Dozens of local broadcast stations owned by Hearst Television will be pulled from pay TV systems owned by AT&T unless both sides can reach an agreement by Thursday afternoon.
A retransmission agreement between both companies lapsed just before the start of the new year, but both Hearst and AT&T agreed to extend carriage of more than three dozen national ABC, NBC and CBS affiliates through Thursday morning.
That temporary agreement ends at 6 p.m. Eastern Time, according to a statement provided by one Hearst Television station. If a new agreement is not reached, 34 stations across the United States will be removed from DirecTV, AT&T TV and AT&T TV Now.
Once rare, carriage disputes have become increasingly common in the pay television landscapes as programmers like Hearst invest more money into local news and sports programming, then request distributors like AT&T pay more in exchange for the rights to carry certain channels. Other programmers, notably those who operate cable-only channels, have demanded cable and satellite operators carry “junk digital” channels that are typically among the lowest-rated national stations. In either case, when contracts are renewed, it usually leads to a fee increase for customers.
Earlier this week, an AT&T spokesperson said it was disappointed Hearst decided to drag what it considered to be a private business negotiation into the public arena.
“We want to keep Hearst’s local stations in our customers’ lineups but must have Hearst’s permission,” the spokesperson said. “We remain on the side of consumer choice and value, whereas Hearst is known to often withhold its stations to try to increase its fees for free broadcast TV.”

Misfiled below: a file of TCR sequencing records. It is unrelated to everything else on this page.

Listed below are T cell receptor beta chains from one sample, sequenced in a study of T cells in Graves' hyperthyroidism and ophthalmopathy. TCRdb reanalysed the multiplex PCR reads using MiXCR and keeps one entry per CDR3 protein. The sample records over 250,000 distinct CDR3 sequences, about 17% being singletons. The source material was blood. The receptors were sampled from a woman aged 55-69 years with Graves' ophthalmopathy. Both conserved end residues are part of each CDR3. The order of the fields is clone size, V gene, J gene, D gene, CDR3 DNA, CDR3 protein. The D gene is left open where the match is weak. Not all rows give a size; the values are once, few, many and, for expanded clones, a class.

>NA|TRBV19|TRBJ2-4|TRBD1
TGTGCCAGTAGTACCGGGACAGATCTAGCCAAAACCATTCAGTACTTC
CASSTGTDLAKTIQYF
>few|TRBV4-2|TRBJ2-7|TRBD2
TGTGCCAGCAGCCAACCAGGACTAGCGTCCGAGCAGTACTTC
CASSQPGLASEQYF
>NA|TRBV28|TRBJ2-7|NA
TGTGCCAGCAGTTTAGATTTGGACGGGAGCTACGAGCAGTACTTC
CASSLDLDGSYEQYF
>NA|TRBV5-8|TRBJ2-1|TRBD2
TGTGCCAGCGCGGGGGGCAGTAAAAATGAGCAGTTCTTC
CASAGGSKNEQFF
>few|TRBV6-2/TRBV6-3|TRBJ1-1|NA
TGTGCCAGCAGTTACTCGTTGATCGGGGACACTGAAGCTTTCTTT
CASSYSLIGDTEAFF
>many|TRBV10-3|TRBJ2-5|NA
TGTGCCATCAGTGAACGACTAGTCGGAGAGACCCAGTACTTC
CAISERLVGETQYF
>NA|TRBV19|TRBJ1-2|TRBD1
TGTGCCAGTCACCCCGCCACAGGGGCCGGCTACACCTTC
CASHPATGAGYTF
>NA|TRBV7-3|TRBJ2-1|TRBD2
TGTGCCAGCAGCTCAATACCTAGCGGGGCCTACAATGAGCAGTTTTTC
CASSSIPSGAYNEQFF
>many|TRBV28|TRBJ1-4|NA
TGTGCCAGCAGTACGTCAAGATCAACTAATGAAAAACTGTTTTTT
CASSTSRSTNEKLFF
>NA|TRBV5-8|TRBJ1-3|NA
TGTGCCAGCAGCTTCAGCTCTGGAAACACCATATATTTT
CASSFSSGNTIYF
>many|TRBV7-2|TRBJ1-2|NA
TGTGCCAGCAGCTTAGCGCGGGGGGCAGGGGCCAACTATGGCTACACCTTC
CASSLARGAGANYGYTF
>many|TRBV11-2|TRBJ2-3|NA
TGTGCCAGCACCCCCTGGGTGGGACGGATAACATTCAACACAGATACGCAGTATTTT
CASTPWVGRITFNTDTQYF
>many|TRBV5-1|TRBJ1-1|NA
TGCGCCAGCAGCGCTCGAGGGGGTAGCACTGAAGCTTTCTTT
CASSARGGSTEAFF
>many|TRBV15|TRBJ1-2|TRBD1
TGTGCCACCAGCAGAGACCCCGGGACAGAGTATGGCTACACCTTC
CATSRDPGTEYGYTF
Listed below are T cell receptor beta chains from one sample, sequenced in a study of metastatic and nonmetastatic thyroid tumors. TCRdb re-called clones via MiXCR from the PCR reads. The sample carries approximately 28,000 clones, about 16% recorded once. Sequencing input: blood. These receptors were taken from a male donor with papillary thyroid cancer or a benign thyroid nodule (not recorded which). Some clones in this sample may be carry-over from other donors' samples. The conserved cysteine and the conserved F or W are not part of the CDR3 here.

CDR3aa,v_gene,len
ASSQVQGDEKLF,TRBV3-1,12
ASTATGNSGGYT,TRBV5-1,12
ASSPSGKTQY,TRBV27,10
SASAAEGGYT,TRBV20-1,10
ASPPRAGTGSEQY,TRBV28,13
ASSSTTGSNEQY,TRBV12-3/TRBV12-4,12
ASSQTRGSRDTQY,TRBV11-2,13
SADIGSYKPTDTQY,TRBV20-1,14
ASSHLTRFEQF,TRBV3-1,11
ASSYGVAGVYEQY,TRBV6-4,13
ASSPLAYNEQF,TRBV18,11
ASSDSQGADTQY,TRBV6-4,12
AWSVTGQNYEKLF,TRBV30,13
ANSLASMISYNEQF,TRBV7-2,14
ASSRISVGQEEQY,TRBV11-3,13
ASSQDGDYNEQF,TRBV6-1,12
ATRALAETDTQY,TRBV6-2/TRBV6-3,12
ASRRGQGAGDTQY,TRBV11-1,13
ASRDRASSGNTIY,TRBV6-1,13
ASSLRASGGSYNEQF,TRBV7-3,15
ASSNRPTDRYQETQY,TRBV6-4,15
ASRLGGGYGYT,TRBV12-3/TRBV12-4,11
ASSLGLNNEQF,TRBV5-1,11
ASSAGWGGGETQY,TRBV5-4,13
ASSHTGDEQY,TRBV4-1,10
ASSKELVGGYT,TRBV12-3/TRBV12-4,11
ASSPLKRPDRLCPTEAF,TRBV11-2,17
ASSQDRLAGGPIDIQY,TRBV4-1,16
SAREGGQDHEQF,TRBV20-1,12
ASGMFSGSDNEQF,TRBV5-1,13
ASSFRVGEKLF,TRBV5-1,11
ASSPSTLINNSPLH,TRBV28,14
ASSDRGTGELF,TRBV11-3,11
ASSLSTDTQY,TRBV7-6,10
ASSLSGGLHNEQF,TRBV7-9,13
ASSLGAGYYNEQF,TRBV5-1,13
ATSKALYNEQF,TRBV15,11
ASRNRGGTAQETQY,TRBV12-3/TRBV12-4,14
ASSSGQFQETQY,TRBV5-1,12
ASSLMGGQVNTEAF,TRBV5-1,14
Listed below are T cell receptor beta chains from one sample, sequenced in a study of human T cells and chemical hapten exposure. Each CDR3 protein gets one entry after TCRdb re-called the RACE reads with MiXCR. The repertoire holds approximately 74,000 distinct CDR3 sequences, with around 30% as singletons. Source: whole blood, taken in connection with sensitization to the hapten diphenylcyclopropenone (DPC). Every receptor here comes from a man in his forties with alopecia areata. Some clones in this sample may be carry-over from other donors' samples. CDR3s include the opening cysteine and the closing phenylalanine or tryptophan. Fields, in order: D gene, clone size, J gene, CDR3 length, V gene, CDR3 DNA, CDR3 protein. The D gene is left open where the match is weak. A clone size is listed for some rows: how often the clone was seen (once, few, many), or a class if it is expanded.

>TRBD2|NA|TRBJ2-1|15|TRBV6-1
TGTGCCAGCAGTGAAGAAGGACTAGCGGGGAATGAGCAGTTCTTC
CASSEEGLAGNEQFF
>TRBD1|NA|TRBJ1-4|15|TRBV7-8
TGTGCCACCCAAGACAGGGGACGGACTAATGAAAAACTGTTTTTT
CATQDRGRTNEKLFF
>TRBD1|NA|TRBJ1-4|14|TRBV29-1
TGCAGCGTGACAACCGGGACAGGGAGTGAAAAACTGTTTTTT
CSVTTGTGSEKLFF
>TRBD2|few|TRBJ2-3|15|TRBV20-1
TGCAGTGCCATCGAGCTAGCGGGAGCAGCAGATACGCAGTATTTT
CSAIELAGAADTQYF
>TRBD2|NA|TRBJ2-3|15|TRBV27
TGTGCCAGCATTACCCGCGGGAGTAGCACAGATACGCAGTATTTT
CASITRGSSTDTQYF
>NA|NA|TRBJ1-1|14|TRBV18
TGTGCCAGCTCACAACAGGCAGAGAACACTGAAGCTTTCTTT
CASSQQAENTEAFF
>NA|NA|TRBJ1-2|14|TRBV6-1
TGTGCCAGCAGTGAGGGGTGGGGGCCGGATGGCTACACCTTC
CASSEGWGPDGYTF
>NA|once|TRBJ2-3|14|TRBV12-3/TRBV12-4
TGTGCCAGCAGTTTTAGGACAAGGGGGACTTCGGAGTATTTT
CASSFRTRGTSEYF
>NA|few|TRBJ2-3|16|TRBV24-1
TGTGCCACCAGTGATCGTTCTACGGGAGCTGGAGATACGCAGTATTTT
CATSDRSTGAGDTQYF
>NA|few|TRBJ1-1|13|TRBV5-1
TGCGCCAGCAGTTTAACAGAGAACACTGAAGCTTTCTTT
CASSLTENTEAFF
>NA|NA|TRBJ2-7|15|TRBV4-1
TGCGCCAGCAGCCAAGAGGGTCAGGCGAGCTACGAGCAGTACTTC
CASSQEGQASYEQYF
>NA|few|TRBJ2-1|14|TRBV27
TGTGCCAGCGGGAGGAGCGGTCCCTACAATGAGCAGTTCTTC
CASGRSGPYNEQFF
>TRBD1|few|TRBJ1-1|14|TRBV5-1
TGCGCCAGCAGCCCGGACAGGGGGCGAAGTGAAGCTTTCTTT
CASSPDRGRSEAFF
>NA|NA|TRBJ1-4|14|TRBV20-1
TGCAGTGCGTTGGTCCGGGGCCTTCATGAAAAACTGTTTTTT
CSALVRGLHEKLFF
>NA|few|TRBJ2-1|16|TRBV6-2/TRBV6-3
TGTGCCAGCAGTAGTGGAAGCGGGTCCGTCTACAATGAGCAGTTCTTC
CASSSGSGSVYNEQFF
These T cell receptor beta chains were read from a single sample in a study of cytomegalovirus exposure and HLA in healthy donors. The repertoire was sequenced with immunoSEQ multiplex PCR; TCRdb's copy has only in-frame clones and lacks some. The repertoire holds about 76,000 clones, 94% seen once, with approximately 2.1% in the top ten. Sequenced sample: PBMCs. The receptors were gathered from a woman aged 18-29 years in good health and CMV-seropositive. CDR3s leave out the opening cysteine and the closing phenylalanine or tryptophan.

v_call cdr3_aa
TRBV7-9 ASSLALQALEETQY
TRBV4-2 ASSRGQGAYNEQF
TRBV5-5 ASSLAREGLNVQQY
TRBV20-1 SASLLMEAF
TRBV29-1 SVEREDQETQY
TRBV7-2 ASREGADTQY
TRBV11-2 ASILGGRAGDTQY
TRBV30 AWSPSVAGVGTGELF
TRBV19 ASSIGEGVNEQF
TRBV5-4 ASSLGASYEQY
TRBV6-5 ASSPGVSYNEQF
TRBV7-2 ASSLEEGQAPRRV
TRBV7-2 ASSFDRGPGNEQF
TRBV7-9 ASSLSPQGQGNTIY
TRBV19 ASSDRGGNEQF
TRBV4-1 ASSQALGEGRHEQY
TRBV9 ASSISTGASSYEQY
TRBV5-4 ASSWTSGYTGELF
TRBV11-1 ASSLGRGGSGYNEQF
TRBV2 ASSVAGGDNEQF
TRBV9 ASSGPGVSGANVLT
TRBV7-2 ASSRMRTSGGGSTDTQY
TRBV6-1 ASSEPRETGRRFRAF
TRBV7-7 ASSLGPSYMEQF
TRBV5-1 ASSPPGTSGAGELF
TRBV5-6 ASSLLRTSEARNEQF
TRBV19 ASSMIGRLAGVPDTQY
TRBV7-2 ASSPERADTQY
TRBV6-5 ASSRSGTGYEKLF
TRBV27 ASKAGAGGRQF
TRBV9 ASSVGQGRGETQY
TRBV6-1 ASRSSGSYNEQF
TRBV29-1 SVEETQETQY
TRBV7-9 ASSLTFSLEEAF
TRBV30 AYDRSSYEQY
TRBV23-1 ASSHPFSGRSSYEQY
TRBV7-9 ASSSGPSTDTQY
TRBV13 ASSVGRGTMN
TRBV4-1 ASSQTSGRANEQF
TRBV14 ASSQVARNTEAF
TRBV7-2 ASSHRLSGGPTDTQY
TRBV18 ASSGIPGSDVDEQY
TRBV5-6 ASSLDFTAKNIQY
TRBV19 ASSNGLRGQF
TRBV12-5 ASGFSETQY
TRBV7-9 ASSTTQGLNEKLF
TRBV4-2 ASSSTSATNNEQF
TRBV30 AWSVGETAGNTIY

Local stations operated by Hearst are typically receivable in most areas with a free television antenna. Stations owned by Hearst include Sacramento NBC affiliate KCRA-TV (Channel 3), Baltimore NBC affiliate WBAL-TV (Channel 11), Des Moines CBS affiliate KCCI (Channel 8) and Oklahoma City ABC affiliate KOCO-TV (Channel 5).
In a separate statement, a Hearst spokesperson said the company had a track successful record of “concluding carriage agreements with cable companies and other satellite distributors with no disruption of service to subscribers,” though Dish Network customers were left without Hearst stations for several weeks during a similar dispute in 2017.
Hearst’s dispute with AT&T comes as local broadcast stations are set to receive an influx of cash from political advertising in the lead up to the 2020 presidential election. That money can make or break a station’s budget; with that in mind, it’s likely the dispute between Hearst and AT&T won’t be as prolonged as the one between Hearst and Dish a few years ago.
Hearst has an agreement to stream local news programming through the NewsOn app, a free service available on smartphones, tablets and smart TVs. Local news broadcasts are also available to stream on station websites.